Ebola

A real-life horror story is playing out in Africa as Ebola spreads, and President Obama’s decision to send 3,000 troops to Liberia to combat the virus could very well put Americans at risk of contracting the deadly illness at home, some health experts say.

According to the World Health Organization, at least 4,985 people have contracted Ebola and at least 2,461 have died. Several doctors have fallen ill with Ebola, and two of them have died. New reports indicate a Doctors Without Borders staff member has contracted the virus in Liberia and will be evacuated to France for treatment.

“You can see that these doctors, who are highly trained people, got themselves infected,” said Dr. Lee Hieb, former president of the Association of American Physicians and Surgeons. “So sending troops into an area, if they’re dealing one-on-one with a patient, they’re not going to be able to protect themselves very well. It’s not easy to [prevent transmission], because you get tired and you get careless and you make some simple mistakes. All it takes is one virus particle.”

Dr. Hieb said quarantine measures should be taken to control the outbreak and prevent Ebola from coming to America.

“You don’t get Ebola from Europe,” she told WND. “You get Ebola from Africa. And it’s a really simple formula: Don’t let people fly to America if they’ve been to areas where there’s an outbreak. When there’s an outbreak, stop air [traffic] flow.”

Hieb added, “If they’re going to use the troops to do population control, which is one of the ways you contain it, basically you just don’t let anybody out. You’d make a ring around where it is, and you’d quarantine the area.”

With quarantines in places where the outbreaks are occurring, even if a person infected with Ebola were to try to board a plane to the U.S., it would be far more difficult for them to make the journey, she explained.

“Could somebody sneak through by going to Pakistan or some place?” she asked. “Yes, potentially. Ebola comes on so rapidly, you would know it. They wouldn’t make it. We should not allow flights from nations that are having Ebola outbreaks.”

Dr. Jane Orient, executive director of the Association of American Physicians and Surgeons, has warned that the U.S. must “treat Ebola as a wake-up call.”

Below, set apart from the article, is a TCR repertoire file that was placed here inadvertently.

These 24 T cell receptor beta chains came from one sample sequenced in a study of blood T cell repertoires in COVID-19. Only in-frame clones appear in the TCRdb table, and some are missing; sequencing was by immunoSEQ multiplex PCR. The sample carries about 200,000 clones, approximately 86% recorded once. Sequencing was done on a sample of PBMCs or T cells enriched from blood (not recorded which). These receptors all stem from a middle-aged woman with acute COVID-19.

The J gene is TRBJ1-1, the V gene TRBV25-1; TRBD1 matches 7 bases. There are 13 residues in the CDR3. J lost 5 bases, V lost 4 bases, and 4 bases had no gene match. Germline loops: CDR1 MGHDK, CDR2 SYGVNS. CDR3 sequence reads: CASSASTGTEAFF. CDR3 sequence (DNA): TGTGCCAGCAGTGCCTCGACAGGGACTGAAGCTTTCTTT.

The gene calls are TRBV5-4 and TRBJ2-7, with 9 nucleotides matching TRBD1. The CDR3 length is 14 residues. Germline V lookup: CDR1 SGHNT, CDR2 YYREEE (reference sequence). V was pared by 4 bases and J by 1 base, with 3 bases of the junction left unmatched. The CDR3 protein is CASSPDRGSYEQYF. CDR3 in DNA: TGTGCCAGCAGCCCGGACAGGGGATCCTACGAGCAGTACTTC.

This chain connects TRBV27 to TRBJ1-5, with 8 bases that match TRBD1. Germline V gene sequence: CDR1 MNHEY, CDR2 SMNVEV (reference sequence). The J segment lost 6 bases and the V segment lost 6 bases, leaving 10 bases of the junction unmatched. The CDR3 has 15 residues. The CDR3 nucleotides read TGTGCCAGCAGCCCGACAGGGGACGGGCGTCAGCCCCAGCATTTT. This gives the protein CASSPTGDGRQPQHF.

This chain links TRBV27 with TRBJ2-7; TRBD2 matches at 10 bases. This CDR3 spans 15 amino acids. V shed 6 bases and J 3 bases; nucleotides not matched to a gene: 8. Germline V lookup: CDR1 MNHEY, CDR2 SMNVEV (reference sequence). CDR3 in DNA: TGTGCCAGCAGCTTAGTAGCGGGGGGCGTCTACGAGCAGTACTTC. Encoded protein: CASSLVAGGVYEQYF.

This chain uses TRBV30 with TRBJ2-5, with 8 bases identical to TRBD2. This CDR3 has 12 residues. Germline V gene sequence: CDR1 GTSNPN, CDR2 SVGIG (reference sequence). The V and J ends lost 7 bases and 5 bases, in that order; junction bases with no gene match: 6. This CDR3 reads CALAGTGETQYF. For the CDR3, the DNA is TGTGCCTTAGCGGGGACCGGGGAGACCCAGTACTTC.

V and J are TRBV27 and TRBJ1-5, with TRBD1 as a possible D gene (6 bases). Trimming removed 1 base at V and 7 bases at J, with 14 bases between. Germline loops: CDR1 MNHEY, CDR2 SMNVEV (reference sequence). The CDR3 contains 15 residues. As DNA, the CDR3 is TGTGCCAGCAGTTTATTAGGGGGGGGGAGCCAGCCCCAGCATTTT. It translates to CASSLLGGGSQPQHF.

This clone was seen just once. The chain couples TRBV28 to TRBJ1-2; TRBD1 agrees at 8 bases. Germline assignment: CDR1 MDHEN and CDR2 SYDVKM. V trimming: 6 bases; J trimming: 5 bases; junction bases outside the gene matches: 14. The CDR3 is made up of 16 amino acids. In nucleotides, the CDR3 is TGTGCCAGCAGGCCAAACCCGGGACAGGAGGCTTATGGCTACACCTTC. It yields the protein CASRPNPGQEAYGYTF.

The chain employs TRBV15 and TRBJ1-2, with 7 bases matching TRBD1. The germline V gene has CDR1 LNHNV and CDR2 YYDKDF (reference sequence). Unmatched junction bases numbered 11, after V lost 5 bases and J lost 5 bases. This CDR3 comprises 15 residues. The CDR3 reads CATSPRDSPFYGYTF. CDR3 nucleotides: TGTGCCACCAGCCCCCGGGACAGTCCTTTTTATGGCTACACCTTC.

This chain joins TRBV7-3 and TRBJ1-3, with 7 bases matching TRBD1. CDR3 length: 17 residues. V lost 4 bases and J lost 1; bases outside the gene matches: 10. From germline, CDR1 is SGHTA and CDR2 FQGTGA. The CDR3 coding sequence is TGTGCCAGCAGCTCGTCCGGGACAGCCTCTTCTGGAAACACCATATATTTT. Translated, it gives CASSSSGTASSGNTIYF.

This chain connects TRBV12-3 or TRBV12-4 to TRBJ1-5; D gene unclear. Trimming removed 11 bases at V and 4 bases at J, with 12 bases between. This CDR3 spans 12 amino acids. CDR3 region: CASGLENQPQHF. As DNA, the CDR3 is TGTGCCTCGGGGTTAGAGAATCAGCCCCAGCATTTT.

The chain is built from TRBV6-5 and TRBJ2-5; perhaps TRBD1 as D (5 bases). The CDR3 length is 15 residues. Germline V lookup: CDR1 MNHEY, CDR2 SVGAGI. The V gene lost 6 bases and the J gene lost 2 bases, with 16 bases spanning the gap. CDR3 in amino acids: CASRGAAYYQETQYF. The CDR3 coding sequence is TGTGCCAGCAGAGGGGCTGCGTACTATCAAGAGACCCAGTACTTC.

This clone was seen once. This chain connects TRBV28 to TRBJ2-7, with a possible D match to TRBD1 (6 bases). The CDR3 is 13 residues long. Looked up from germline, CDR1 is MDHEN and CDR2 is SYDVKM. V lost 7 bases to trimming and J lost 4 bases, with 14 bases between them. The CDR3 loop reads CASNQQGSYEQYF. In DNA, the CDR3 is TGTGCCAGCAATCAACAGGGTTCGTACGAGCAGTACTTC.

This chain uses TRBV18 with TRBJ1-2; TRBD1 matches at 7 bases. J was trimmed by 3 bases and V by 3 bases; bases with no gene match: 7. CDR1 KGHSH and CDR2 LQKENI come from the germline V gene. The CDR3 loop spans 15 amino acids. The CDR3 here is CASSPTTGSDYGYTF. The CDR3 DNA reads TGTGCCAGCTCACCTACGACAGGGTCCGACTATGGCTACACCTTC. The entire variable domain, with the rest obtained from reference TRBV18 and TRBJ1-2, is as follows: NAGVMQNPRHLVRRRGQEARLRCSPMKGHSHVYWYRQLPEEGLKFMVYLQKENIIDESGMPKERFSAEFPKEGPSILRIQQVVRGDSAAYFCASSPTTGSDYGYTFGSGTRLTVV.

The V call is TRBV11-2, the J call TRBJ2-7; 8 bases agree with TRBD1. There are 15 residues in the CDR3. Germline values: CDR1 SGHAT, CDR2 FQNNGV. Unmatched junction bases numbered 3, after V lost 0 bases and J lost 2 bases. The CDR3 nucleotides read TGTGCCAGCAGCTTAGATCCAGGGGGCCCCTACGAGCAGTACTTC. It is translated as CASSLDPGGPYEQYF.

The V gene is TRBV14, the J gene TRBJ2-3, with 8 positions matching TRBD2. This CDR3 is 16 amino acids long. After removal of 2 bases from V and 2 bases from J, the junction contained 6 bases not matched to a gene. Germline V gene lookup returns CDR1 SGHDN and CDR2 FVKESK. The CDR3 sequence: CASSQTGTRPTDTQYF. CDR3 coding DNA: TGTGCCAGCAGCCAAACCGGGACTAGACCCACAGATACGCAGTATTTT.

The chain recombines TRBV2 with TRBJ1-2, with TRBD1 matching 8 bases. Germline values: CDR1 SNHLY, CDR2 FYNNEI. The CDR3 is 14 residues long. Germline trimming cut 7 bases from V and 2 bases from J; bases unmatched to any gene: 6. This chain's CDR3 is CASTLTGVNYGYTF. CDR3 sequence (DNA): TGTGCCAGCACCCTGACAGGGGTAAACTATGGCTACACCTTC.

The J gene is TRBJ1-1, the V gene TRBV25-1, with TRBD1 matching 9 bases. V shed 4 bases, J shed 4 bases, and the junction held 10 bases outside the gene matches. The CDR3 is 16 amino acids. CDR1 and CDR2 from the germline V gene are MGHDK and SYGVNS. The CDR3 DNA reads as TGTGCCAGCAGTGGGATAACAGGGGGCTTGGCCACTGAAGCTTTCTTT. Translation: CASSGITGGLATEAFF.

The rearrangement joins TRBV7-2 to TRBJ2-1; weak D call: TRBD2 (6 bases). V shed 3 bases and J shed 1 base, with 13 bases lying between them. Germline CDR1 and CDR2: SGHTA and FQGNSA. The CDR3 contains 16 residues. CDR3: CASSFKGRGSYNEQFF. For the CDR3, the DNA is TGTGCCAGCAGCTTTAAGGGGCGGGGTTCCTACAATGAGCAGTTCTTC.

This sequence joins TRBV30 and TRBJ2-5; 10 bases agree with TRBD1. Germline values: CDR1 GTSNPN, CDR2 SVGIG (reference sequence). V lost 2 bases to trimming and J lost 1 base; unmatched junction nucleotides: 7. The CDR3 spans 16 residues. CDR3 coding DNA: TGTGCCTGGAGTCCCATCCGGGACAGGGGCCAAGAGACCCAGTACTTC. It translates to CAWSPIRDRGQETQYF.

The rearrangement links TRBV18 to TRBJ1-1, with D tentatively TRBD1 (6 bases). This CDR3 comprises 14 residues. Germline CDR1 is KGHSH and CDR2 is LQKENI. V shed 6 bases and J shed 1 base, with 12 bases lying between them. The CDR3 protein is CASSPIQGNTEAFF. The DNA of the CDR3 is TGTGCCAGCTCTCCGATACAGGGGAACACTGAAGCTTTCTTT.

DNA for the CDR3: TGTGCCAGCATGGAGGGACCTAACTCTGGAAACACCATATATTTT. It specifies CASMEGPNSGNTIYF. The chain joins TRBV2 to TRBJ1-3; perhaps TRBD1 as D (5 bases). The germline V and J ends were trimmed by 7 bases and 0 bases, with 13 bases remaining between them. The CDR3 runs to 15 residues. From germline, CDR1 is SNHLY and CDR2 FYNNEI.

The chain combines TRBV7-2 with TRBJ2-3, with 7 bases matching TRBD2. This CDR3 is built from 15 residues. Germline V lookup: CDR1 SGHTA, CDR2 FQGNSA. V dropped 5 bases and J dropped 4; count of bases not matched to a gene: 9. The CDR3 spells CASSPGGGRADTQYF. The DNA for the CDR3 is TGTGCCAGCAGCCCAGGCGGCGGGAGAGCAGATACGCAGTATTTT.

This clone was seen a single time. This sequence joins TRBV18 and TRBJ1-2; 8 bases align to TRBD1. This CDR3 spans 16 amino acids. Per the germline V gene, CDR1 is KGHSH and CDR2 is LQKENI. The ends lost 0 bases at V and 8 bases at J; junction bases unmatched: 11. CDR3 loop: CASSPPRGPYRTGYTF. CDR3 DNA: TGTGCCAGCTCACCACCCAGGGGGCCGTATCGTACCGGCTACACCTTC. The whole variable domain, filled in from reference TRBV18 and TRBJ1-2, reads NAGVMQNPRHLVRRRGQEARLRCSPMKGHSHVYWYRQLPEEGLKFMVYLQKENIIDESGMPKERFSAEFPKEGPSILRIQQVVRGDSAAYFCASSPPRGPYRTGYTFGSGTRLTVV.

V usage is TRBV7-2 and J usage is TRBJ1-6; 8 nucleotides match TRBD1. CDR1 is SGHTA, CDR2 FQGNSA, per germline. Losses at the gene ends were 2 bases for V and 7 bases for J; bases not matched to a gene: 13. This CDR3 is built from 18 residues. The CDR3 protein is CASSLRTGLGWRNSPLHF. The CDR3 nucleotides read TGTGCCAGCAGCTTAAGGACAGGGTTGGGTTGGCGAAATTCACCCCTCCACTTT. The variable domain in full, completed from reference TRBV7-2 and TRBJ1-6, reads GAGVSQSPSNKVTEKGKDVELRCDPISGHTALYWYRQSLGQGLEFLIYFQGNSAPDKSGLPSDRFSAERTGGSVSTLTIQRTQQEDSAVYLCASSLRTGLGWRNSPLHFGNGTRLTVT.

“What African troops are doing is shooting people who cross borders or violate quarantine,” Orient told WND, reacting to news of the U.S. troop deployment. “Is that what we plan to support?”

She added, “Africans are already very suspicious of us. How will they react to an army setting up hospitals?”

Orient called the planned U.S. deployment a “dubious mission,” warning that the nightmarish scenario could bring Ebola to America.

“There is definitely a risk,” she said. “It seems irresponsible to send more people there when the ones already there are having trouble leaving. Probably anyone who has been exposed should be quarantined for 25 days since the last exposure.”

Orient echoed the concerns of Elaine Donelly, president of the Center for Military Readiness, who told WND, “I’m just appalled. Judging from this, the United States seems to have a very confused vision of what ‘national security’ means.”

“But whether 3,000 American troops should be sent into that area of the world to deal with that problem, I do not see the justification,” Donelly said. “Surely there are alternatives in the international health-care networks.”

WND also reported when retired Lt. Gen. William G. Boykin charged that sending American troops to combat Ebola in Liberia is “an absolute misuse of the U.S. military.”

Donnelly emphasized it’s “not the purpose of our military.”

“I am very disappointed to see this announcement,” she said.

Secretary of Defense Caspar Weinberger appointed Donnelly to the Defense Advisory Committee on Women in the Services for a three-year term from 1984 through 1986. Then, in 1992, President George H. W. Bush appointed her to the Presidential Commission on the Assignment of Women in the Armed Forces.

Donnelly explained to WND her concern that the U.S. military is not designed to fight health wars.

“Our military people will show compassion in Liberia, as they always do, and they will do everything asked of them,” she said.

“Still, health wars are unhealthy for soldiers and all living things. Like oxymoronic ‘peace wars,’ such as the incursion into Bosnia, deployments such as this put our troops in causes having little impact on America’s national security,” she said.

American military families will be put at greater risk, Donnelly warned.

“Here we have a ‘health war’ that could cost our troops’ health.”

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